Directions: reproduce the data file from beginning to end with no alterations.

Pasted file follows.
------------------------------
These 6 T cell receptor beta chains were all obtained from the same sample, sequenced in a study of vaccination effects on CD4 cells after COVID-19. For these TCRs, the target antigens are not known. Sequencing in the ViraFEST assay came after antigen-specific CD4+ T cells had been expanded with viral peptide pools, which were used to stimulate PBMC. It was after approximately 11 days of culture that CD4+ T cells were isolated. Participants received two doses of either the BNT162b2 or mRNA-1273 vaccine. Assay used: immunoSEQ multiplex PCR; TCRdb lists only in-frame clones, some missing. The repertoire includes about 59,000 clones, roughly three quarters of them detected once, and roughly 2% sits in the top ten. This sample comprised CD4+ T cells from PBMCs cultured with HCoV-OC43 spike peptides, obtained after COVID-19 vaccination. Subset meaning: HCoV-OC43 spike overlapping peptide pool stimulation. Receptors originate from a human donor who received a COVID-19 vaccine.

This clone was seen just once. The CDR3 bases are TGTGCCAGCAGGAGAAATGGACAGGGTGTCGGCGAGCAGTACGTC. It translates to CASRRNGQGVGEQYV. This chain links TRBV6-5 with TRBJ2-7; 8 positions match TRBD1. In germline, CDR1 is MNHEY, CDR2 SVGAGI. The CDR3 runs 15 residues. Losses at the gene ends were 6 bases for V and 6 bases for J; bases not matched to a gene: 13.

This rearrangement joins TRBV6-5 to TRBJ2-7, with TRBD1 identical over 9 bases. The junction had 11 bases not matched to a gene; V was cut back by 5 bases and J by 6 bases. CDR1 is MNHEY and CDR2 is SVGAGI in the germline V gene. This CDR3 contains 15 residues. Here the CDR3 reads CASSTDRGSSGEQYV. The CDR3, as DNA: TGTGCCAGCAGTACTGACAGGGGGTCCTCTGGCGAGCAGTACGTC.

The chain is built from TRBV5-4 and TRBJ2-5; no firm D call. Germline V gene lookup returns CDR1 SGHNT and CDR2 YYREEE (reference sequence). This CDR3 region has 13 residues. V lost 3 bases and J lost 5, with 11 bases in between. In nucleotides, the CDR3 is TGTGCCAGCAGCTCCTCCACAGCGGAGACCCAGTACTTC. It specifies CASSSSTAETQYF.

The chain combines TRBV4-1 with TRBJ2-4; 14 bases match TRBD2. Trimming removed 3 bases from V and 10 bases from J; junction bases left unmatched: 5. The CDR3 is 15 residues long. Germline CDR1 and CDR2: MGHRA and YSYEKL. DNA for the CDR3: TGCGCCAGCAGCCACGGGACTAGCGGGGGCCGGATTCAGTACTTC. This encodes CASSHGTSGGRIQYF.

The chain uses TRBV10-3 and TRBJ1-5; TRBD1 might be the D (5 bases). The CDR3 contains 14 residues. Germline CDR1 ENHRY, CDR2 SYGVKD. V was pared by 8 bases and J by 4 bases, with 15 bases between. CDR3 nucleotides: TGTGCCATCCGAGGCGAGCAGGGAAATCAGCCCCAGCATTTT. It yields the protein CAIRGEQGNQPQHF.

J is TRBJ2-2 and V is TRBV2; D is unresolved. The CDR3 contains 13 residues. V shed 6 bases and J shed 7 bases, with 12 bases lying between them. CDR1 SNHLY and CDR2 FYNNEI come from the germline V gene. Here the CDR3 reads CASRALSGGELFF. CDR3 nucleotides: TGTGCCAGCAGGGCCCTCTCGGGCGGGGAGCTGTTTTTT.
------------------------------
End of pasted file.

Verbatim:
These 6 T cell receptor beta chains were all obtained from the same sample, sequenced in a study of vaccination effects on CD4 cells after COVID-19. For these TCRs, the target antigens are not known. Sequencing in the ViraFEST assay came after antigen-specific CD4+ T cells had been expanded with viral peptide pools, which were used to stimulate PBMC. It was after approximately 11 days of culture that CD4+ T cells were isolated. Participants received two doses of either the BNT162b2 or mRNA-1273 vaccine. Assay used: immunoSEQ multiplex PCR; TCRdb lists only in-frame clones, some missing. The repertoire includes about 59,000 clones, roughly three quarters of them detected once, and roughly 2% sits in the top ten. This sample comprised CD4+ T cells from PBMCs cultured with HCoV-OC43 spike peptides, obtained after COVID-19 vaccination. Subset meaning: HCoV-OC43 spike overlapping peptide pool stimulation. Receptors originate from a human donor who received a COVID-19 vaccine.

This clone was seen just once. The CDR3 bases are TGTGCCAGCAGGAGAAATGGACAGGGTGTCGGCGAGCAGTACGTC. It translates to CASRRNGQGVGEQYV. This chain links TRBV6-5 with TRBJ2-7; 8 positions match TRBD1. In germline, CDR1 is MNHEY, CDR2 SVGAGI. The CDR3 runs 15 residues. Losses at the gene ends were 6 bases for V and 6 bases for J; bases not matched to a gene: 13.

This rearrangement joins TRBV6-5 to TRBJ2-7, with TRBD1 identical over 9 bases. The junction had 11 bases not matched to a gene; V was cut back by 5 bases and J by 6 bases. CDR1 is MNHEY and CDR2 is SVGAGI in the germline V gene. This CDR3 contains 15 residues. Here the CDR3 reads CASSTDRGSSGEQYV. The CDR3, as DNA: TGTGCCAGCAGTACTGACAGGGGGTCCTCTGGCGAGCAGTACGTC.

The chain is built from TRBV5-4 and TRBJ2-5; no firm D call. Germline V gene lookup returns CDR1 SGHNT and CDR2 YYREEE (reference sequence). This CDR3 region has 13 residues. V lost 3 bases and J lost 5, with 11 bases in between. In nucleotides, the CDR3 is TGTGCCAGCAGCTCCTCCACAGCGGAGACCCAGTACTTC. It specifies CASSSSTAETQYF.

The chain combines TRBV4-1 with TRBJ2-4; 14 bases match TRBD2. Trimming removed 3 bases from V and 10 bases from J; junction bases left unmatched: 5. The CDR3 is 15 residues long. Germline CDR1 and CDR2: MGHRA and YSYEKL. DNA for the CDR3: TGCGCCAGCAGCCACGGGACTAGCGGGGGCCGGATTCAGTACTTC. This encodes CASSHGTSGGRIQYF.

The chain uses TRBV10-3 and TRBJ1-5; TRBD1 might be the D (5 bases). The CDR3 contains 14 residues. Germline CDR1 ENHRY, CDR2 SYGVKD. V was pared by 8 bases and J by 4 bases, with 15 bases between. CDR3 nucleotides: TGTGCCATCCGAGGCGAGCAGGGAAATCAGCCCCAGCATTTT. It yields the protein CAIRGEQGNQPQHF.

J is TRBJ2-2 and V is TRBV2; D is unresolved. The CDR3 contains 13 residues. V shed 6 bases and J shed 7 bases, with 12 bases lying between them. CDR1 SNHLY and CDR2 FYNNEI come from the germline V gene. Here the CDR3 reads CASRALSGGELFF. CDR3 nucleotides: TGTGCCAGCAGGGCCCTCTCGGGCGGGGAGCTGTTTTTT.